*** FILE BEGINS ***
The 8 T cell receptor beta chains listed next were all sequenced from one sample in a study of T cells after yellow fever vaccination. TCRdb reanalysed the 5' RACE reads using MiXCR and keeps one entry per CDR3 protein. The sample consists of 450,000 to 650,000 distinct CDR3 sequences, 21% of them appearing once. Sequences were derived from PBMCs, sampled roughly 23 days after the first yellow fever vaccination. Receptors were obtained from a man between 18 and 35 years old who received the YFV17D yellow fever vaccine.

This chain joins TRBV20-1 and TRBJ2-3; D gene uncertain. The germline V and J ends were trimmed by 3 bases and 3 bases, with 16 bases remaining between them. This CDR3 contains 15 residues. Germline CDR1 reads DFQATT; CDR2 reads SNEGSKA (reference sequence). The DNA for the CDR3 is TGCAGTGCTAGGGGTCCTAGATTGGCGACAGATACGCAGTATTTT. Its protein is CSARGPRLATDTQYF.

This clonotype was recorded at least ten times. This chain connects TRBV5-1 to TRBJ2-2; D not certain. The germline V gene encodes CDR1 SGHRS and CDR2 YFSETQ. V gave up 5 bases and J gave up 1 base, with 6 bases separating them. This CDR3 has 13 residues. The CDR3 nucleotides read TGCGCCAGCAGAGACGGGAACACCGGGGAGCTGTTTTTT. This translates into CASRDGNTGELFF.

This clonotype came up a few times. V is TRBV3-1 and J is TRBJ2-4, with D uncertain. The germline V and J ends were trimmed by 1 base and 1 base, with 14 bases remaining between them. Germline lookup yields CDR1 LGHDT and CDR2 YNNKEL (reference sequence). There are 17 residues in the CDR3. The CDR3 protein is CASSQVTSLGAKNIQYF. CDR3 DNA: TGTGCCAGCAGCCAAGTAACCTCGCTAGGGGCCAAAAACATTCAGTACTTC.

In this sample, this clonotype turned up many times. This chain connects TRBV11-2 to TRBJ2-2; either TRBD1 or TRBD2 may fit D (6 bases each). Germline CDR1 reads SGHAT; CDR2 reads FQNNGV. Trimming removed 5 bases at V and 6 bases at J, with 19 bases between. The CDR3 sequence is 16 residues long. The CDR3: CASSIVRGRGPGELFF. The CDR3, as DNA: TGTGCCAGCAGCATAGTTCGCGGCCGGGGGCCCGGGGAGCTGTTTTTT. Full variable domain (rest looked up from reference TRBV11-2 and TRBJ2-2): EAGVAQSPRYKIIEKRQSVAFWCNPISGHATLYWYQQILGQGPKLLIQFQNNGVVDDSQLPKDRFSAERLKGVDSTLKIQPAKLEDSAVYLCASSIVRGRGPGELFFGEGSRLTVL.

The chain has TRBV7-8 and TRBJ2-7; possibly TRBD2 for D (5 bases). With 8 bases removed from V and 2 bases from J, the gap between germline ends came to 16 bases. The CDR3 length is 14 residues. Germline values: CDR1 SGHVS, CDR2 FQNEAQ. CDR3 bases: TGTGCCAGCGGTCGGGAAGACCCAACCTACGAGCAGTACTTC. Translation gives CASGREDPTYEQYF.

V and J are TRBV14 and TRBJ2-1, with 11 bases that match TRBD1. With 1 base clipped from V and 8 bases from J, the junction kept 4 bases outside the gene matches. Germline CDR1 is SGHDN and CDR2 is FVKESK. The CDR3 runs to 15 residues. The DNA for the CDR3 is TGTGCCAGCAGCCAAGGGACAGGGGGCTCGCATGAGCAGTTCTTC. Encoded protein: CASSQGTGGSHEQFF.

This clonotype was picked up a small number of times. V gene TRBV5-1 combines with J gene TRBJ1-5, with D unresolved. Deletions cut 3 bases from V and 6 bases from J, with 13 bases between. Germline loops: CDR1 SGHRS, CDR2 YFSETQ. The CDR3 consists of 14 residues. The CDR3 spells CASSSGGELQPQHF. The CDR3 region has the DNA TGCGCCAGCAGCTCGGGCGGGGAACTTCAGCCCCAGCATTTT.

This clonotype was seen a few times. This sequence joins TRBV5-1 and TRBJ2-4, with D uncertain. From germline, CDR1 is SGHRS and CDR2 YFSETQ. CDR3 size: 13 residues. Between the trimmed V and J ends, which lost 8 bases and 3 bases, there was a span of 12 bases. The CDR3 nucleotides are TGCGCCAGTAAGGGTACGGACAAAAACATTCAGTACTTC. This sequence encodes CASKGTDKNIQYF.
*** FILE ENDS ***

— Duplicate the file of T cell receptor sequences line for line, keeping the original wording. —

The 8 T cell receptor beta chains listed next were all sequenced from one sample in a study of T cells after yellow fever vaccination. TCRdb reanalysed the 5' RACE reads using MiXCR and keeps one entry per CDR3 protein. The sample consists of 450,000 to 650,000 distinct CDR3 sequences, 21% of them appearing once. Sequences were derived from PBMCs, sampled roughly 23 days after the first yellow fever vaccination. Receptors were obtained from a man between 18 and 35 years old who received the YFV17D yellow fever vaccine.

This chain joins TRBV20-1 and TRBJ2-3; D gene uncertain. The germline V and J ends were trimmed by 3 bases and 3 bases, with 16 bases remaining between them. This CDR3 contains 15 residues. Germline CDR1 reads DFQATT; CDR2 reads SNEGSKA (reference sequence). The DNA for the CDR3 is TGCAGTGCTAGGGGTCCTAGATTGGCGACAGATACGCAGTATTTT. Its protein is CSARGPRLATDTQYF.

This clonotype was recorded at least ten times. This chain connects TRBV5-1 to TRBJ2-2; D not certain. The germline V gene encodes CDR1 SGHRS and CDR2 YFSETQ. V gave up 5 bases and J gave up 1 base, with 6 bases separating them. This CDR3 has 13 residues. The CDR3 nucleotides read TGCGCCAGCAGAGACGGGAACACCGGGGAGCTGTTTTTT. This translates into CASRDGNTGELFF.

This clonotype came up a few times. V is TRBV3-1 and J is TRBJ2-4, with D uncertain. The germline V and J ends were trimmed by 1 base and 1 base, with 14 bases remaining between them. Germline lookup yields CDR1 LGHDT and CDR2 YNNKEL (reference sequence). There are 17 residues in the CDR3. The CDR3 protein is CASSQVTSLGAKNIQYF. CDR3 DNA: TGTGCCAGCAGCCAAGTAACCTCGCTAGGGGCCAAAAACATTCAGTACTTC.

In this sample, this clonotype turned up many times. This chain connects TRBV11-2 to TRBJ2-2; either TRBD1 or TRBD2 may fit D (6 bases each). Germline CDR1 reads SGHAT; CDR2 reads FQNNGV. Trimming removed 5 bases at V and 6 bases at J, with 19 bases between. The CDR3 sequence is 16 residues long. The CDR3: CASSIVRGRGPGELFF. The CDR3, as DNA: TGTGCCAGCAGCATAGTTCGCGGCCGGGGGCCCGGGGAGCTGTTTTTT. Full variable domain (rest looked up from reference TRBV11-2 and TRBJ2-2): EAGVAQSPRYKIIEKRQSVAFWCNPISGHATLYWYQQILGQGPKLLIQFQNNGVVDDSQLPKDRFSAERLKGVDSTLKIQPAKLEDSAVYLCASSIVRGRGPGELFFGEGSRLTVL.

The chain has TRBV7-8 and TRBJ2-7; possibly TRBD2 for D (5 bases). With 8 bases removed from V and 2 bases from J, the gap between germline ends came to 16 bases. The CDR3 length is 14 residues. Germline values: CDR1 SGHVS, CDR2 FQNEAQ. CDR3 bases: TGTGCCAGCGGTCGGGAAGACCCAACCTACGAGCAGTACTTC. Translation gives CASGREDPTYEQYF.

V and J are TRBV14 and TRBJ2-1, with 11 bases that match TRBD1. With 1 base clipped from V and 8 bases from J, the junction kept 4 bases outside the gene matches. Germline CDR1 is SGHDN and CDR2 is FVKESK. The CDR3 runs to 15 residues. The DNA for the CDR3 is TGTGCCAGCAGCCAAGGGACAGGGGGCTCGCATGAGCAGTTCTTC. Encoded protein: CASSQGTGGSHEQFF.

This clonotype was picked up a small number of times. V gene TRBV5-1 combines with J gene TRBJ1-5, with D unresolved. Deletions cut 3 bases from V and 6 bases from J, with 13 bases between. Germline loops: CDR1 SGHRS, CDR2 YFSETQ. The CDR3 consists of 14 residues. The CDR3 spells CASSSGGELQPQHF. The CDR3 region has the DNA TGCGCCAGCAGCTCGGGCGGGGAACTTCAGCCCCAGCATTTT.

This clonotype was seen a few times. This sequence joins TRBV5-1 and TRBJ2-4, with D uncertain. From germline, CDR1 is SGHRS and CDR2 YFSETQ. CDR3 size: 13 residues. Between the trimmed V and J ends, which lost 8 bases and 3 bases, there was a span of 12 bases. The CDR3 nucleotides are TGCGCCAGTAAGGGTACGGACAAAAACATTCAGTACTTC. This sequence encodes CASKGTDKNIQYF.